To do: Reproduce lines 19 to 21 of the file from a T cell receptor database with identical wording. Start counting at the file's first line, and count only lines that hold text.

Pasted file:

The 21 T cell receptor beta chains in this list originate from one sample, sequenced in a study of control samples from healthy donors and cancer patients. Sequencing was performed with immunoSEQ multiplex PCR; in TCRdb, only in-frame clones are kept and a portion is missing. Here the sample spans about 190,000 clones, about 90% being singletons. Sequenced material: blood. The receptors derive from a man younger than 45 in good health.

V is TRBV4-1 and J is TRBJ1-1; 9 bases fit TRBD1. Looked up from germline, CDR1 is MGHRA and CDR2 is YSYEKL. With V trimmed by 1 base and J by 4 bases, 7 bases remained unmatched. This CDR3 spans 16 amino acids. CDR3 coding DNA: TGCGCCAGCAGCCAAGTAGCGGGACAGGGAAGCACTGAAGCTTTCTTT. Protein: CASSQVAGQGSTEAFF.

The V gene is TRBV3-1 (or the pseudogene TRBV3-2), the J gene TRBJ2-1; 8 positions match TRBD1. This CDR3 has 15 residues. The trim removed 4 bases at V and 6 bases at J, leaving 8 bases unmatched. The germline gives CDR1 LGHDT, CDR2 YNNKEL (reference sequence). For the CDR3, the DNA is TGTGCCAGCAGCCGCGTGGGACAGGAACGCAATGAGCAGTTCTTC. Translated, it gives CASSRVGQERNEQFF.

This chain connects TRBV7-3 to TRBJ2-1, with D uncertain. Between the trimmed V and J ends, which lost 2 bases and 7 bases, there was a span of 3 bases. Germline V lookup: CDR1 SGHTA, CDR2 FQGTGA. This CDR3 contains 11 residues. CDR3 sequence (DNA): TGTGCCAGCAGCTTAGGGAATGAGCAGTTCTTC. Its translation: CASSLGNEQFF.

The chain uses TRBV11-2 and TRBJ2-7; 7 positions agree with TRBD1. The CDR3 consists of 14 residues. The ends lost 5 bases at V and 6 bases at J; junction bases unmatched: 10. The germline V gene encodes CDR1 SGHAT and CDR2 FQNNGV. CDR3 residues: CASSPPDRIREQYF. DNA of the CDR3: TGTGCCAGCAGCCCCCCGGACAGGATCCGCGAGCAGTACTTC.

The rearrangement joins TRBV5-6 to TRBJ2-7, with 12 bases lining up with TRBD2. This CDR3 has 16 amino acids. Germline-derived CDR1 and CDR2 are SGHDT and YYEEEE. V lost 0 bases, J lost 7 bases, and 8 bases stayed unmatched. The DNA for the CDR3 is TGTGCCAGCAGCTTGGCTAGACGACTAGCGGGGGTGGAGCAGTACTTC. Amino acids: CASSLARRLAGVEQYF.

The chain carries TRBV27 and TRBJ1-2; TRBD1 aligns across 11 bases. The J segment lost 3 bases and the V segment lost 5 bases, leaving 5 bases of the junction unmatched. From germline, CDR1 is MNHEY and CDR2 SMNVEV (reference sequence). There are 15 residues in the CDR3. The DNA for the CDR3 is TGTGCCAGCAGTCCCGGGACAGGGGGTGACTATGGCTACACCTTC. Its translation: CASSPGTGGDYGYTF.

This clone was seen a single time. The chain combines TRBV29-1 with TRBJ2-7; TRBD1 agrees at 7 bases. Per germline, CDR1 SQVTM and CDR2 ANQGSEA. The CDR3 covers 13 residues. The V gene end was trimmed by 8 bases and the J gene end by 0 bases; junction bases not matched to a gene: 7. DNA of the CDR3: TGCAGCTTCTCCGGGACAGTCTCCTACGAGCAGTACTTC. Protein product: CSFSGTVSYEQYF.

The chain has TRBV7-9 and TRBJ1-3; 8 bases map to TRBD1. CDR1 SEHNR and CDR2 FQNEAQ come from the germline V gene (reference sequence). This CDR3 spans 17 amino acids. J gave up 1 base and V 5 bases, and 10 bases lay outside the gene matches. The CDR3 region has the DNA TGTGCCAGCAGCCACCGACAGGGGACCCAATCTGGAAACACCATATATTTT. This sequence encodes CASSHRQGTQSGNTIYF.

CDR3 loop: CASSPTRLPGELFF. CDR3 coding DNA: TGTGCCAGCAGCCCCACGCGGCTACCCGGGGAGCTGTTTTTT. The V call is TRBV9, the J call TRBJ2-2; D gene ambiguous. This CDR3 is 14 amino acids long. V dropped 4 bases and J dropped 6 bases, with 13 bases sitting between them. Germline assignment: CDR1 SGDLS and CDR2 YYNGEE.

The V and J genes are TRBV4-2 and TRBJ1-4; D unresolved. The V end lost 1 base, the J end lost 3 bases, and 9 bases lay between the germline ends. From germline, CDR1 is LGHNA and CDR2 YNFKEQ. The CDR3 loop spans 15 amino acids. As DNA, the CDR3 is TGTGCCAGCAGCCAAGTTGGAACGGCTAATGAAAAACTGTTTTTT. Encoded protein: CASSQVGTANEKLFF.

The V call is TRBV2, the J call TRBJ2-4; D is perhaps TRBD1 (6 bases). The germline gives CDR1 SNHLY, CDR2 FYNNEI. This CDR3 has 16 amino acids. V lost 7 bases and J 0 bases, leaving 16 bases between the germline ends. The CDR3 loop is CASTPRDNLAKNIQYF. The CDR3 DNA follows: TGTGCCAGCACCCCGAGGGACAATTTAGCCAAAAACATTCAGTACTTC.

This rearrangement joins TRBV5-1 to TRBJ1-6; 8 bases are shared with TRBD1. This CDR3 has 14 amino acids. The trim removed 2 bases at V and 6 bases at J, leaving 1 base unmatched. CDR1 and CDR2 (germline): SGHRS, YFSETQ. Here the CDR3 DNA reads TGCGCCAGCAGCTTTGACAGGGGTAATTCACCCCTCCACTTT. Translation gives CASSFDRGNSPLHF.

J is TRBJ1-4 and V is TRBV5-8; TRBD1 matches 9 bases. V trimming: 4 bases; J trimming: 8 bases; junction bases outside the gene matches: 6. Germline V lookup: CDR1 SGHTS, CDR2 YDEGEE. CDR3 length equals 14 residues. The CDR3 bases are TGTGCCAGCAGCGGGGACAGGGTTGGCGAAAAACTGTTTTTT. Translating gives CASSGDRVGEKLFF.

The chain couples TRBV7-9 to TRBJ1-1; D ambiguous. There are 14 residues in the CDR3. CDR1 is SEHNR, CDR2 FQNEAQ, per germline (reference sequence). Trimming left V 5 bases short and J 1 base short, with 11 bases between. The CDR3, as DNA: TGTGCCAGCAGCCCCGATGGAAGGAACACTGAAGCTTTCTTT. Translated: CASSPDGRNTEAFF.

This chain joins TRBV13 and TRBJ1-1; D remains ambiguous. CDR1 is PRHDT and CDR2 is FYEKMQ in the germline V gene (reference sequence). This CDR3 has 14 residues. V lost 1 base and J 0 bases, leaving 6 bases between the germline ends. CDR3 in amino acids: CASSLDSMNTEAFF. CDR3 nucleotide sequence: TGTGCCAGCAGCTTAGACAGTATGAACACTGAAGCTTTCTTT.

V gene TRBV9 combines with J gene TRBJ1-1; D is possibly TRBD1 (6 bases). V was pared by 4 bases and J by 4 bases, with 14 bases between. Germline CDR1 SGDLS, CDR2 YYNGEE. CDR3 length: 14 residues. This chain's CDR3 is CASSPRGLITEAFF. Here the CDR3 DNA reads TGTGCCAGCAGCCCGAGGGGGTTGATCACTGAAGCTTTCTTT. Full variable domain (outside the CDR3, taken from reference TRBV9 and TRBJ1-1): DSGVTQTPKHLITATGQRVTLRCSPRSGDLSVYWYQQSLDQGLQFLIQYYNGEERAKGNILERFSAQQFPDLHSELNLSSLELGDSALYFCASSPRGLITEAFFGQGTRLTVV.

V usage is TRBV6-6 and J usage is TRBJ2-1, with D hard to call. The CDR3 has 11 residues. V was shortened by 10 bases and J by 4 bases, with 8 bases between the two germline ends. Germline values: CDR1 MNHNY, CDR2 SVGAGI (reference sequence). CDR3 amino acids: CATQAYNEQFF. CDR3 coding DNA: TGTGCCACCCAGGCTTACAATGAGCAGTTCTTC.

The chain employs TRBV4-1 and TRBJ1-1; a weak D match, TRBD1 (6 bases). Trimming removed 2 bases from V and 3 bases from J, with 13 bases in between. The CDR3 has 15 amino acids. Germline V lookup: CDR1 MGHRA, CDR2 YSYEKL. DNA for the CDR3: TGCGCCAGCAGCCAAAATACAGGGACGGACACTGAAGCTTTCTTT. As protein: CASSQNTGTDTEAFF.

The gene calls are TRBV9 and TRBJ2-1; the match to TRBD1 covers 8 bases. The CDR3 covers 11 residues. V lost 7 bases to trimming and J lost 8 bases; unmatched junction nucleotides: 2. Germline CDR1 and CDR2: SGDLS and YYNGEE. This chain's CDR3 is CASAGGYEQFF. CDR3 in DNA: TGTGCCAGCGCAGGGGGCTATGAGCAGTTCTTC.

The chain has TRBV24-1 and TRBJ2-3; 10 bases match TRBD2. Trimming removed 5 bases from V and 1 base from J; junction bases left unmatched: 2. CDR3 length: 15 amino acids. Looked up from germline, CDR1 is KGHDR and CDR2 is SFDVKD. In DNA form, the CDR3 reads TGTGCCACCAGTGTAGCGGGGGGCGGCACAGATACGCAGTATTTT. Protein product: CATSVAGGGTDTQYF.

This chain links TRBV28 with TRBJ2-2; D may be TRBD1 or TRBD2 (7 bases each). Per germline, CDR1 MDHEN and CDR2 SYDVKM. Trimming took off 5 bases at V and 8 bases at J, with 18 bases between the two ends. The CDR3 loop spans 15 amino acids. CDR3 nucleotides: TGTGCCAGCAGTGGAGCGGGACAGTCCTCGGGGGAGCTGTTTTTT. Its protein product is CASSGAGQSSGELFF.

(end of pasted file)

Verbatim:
The chain employs TRBV4-1 and TRBJ1-1; a weak D match, TRBD1 (6 bases). Trimming removed 2 bases from V and 3 bases from J, with 13 bases in between. The CDR3 has 15 amino acids. Germline V lookup: CDR1 MGHRA, CDR2 YSYEKL. DNA for the CDR3: TGCGCCAGCAGCCAAAATACAGGGACGGACACTGAAGCTTTCTTT. As protein: CASSQNTGTDTEAFF.

The gene calls are TRBV9 and TRBJ2-1; the match to TRBD1 covers 8 bases. The CDR3 covers 11 residues. V lost 7 bases to trimming and J lost 8 bases; unmatched junction nucleotides: 2. Germline CDR1 and CDR2: SGDLS and YYNGEE. This chain's CDR3 is CASAGGYEQFF. CDR3 in DNA: TGTGCCAGCGCAGGGGGCTATGAGCAGTTCTTC.

The chain has TRBV24-1 and TRBJ2-3; 10 bases match TRBD2. Trimming removed 5 bases from V and 1 base from J; junction bases left unmatched: 2. CDR3 length: 15 amino acids. Looked up from germline, CDR1 is KGHDR and CDR2 is SFDVKD. In DNA form, the CDR3 reads TGTGCCACCAGTGTAGCGGGGGGCGGCACAGATACGCAGTATTTT. Protein product: CATSVAGGGTDTQYF.